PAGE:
Spain: A wave of new bids for PV and wind power projects with environmental permits granted in 2023 is expected to flood the market.

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published on 28th February 2023


On 25 January 2023, the deadline set in RDL 23/2020 (extended by RDL 29/2021), within which investors pursuing RE projects for which a feed-in point had been allocated prior to 2020 had to evidence that an environmental permit (DIA) had been issued for them, expired. 

Failure to comply with the deadline would have meant automatic deprivation of grid access and immediate execution of the security deposit of 40EUR/kwp, unless the environmental permit had been refused to the applicant for reasons not attributable to him. 


80,000 MW grid access points are affected

According to estimates, projects of about 80,000 MW (80GW) which were granted a feed-in point but did not receive an environmental permit by the end of 2022 were affected. This follows from the figures published by Red Eletrica de España (REE) relating to allocated access points and projects actually connected. 

The reason for the delay in issuing the permits is that the Spanish authorisation authorities are swamped with work and could not cope with the flood of applications. The industry had already warned earlier that the Spanish state could become liable for damages if projects became worthless on 25/01/2023 due to overworked authorities failing to issue DIAs. The government in Madrid has probably still very fresh memories of the ECT lawsuits brought against Spain before arbitration tribunals, a large number of which is still pending, and has thus chosen a creative way. Instead of extending the deadline one more time, the authorities resorted to issuing environmental permits as part of fast-track procedures. The authorisation authority in Central Spain alone (competent for projects of more than 50MW) issued permits for 118 large-scale projects on 23/01/2023. Local authorities acted similarly in December and January. In addition, further permits will be issued in February and will become effective retroactively (!) as of 25/01/2023.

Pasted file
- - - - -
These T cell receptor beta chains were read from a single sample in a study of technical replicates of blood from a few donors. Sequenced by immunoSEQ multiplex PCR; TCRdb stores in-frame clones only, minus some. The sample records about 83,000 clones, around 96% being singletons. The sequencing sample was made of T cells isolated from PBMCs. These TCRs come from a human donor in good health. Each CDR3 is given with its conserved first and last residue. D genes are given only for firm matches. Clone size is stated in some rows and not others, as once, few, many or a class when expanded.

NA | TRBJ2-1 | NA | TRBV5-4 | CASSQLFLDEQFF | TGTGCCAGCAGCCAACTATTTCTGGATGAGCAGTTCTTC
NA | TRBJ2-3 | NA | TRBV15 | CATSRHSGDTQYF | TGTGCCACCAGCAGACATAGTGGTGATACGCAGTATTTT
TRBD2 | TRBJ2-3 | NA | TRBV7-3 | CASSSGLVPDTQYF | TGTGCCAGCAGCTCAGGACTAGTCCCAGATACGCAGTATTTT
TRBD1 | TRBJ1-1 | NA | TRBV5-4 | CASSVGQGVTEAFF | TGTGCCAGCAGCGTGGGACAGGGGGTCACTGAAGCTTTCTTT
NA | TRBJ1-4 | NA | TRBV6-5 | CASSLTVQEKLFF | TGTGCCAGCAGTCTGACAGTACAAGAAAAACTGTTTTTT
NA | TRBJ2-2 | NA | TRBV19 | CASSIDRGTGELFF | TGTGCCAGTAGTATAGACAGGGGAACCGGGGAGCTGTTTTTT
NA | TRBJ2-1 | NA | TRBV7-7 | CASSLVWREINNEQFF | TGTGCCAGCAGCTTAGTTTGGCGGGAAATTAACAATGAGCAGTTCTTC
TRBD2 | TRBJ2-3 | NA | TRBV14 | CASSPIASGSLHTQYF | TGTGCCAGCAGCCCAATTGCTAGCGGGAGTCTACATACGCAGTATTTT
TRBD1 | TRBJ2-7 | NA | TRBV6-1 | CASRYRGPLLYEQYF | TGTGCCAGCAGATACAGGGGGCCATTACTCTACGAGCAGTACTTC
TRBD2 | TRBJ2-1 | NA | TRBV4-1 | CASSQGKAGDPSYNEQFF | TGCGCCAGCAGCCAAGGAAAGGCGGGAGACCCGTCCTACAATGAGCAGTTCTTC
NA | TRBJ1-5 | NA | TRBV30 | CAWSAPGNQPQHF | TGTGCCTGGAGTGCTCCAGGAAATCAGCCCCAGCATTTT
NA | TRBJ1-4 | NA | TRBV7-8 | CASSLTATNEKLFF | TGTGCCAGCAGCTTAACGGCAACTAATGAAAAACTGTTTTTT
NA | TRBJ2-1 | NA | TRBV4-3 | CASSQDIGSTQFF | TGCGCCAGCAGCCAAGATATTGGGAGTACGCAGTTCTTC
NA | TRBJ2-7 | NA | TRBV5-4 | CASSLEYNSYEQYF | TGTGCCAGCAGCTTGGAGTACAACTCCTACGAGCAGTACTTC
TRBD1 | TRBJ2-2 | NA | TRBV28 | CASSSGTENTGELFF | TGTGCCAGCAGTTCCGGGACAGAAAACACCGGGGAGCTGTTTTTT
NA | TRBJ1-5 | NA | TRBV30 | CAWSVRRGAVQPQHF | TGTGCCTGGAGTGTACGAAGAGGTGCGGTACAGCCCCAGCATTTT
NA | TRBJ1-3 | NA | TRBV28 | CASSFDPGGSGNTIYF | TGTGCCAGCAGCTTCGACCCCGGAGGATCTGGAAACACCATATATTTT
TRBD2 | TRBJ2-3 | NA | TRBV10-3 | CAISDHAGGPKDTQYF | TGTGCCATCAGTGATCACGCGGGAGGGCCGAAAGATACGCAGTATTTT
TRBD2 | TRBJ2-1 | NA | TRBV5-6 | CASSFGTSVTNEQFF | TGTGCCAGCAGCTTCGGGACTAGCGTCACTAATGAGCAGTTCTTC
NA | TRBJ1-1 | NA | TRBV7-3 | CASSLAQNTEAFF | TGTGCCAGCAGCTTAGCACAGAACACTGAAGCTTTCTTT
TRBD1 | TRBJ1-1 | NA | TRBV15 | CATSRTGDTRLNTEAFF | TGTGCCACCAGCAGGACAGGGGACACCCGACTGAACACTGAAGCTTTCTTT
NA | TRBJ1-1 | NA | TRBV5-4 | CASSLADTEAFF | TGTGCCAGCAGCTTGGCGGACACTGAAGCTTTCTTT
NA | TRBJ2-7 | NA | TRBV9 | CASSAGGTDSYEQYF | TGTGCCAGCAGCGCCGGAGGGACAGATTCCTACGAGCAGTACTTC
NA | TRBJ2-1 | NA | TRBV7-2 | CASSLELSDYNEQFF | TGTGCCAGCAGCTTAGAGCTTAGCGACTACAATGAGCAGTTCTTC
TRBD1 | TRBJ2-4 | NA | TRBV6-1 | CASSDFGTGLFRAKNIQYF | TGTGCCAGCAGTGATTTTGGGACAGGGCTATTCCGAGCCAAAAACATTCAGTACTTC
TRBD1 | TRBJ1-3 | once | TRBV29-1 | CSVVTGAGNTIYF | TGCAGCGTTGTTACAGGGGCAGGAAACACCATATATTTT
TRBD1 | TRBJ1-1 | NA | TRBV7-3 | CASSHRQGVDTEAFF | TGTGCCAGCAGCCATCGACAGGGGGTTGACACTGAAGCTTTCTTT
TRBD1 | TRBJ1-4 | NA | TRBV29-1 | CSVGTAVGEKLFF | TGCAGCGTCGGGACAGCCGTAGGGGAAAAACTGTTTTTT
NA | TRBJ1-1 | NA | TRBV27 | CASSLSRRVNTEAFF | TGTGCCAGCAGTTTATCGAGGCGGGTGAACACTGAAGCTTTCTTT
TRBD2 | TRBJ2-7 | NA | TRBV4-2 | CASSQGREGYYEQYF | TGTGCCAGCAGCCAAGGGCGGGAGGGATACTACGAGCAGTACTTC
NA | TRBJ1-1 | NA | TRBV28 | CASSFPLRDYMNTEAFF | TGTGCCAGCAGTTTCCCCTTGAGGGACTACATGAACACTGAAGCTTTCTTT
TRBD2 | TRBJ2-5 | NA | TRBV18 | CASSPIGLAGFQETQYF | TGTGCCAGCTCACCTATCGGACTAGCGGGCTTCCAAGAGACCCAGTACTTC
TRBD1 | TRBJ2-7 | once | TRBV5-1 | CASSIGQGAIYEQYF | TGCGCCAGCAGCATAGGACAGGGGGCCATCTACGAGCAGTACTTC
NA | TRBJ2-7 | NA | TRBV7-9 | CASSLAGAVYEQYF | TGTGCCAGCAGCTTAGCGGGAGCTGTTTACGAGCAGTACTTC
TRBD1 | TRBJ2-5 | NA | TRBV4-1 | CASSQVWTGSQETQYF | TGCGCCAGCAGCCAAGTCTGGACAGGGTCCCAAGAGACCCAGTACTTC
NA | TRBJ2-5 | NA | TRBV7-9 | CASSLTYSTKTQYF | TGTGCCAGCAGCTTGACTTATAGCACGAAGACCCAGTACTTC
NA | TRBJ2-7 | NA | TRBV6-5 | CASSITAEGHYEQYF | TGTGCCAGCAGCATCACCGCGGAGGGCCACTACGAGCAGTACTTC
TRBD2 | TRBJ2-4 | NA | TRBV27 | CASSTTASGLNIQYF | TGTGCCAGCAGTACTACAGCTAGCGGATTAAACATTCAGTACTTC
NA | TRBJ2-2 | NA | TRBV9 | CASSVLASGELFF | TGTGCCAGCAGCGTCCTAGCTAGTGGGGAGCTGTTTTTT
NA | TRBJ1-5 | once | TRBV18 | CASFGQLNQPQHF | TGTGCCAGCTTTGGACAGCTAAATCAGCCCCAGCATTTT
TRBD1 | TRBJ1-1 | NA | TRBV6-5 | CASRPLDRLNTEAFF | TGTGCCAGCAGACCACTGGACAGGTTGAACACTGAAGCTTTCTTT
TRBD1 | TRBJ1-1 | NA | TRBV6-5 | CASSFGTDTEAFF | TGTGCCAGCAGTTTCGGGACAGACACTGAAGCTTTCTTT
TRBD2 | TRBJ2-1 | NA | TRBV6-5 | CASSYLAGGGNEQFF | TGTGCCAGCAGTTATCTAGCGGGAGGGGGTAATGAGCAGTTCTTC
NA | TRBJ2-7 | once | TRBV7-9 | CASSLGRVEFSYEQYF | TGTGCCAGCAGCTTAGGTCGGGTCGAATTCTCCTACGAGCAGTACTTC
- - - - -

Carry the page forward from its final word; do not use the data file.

Since under the Act on Service of Documents in Administrative Procedure the authorisation authority is given one month time for servicing a decision, the deadline is extended until 25 February 2023, i.e. the date until which the decision may be delivered (and thus, indirectly also, issued). A very Spanish solution for giving the Spanish authorities one more month for issuing the decisions. 

Fast-track procedure and liability of public authorities

According to press releases of project developers, positive decisions were indeed issued for nearly all 80,000MW of projects before 25/01/2023. It remains to be seen whether this is a fact or whether project developers will now start to lodge claims against the Spanish state based on the liability of public authorities. 

Effectiveness of issued permits

It is evident that the assessments of many a permit application may contain qualitative defects. To what extent this will affect further permits yet to be issued will have to be assessed on a case-by-case basis. Another issue that will have to be examined is whether retroactive coming into force is legal at all as the notification was then delivered outside the deadline set in RDL 23/2020.

Besides, the next deadline to be kept according to RDL 23/2020 is July 2023; by then,  the operation permit for the installation must be issued. (autorización administrativa de construcción). 

Easing of the market

Apart from the question mark regarding the quality of the permit procedures, the number of projects for which permits have now been issued  is very positive, of course. It can be expected that the market will ease and the price rally will end for now. 

Curtailment

Connecting more than the usual annual 3 GW to the grid in Spain would of course immediately give rise to a new “debate about cannibalisation”. And probably with reason, since on the second Sunday in January, for the first time in Spain many wind power plants were shut down for a longer period of time. More specifically, on Sunday afternoon wind power plants with a capacity of 5GW were stopped for several hours until 6 p.m.  Moreover, 6GW of electricity was exported to France, which means that a capacity of 11GW was not needed in the Spanish electricity grid on Sunday. 






Find out which marketing models work in Spain.

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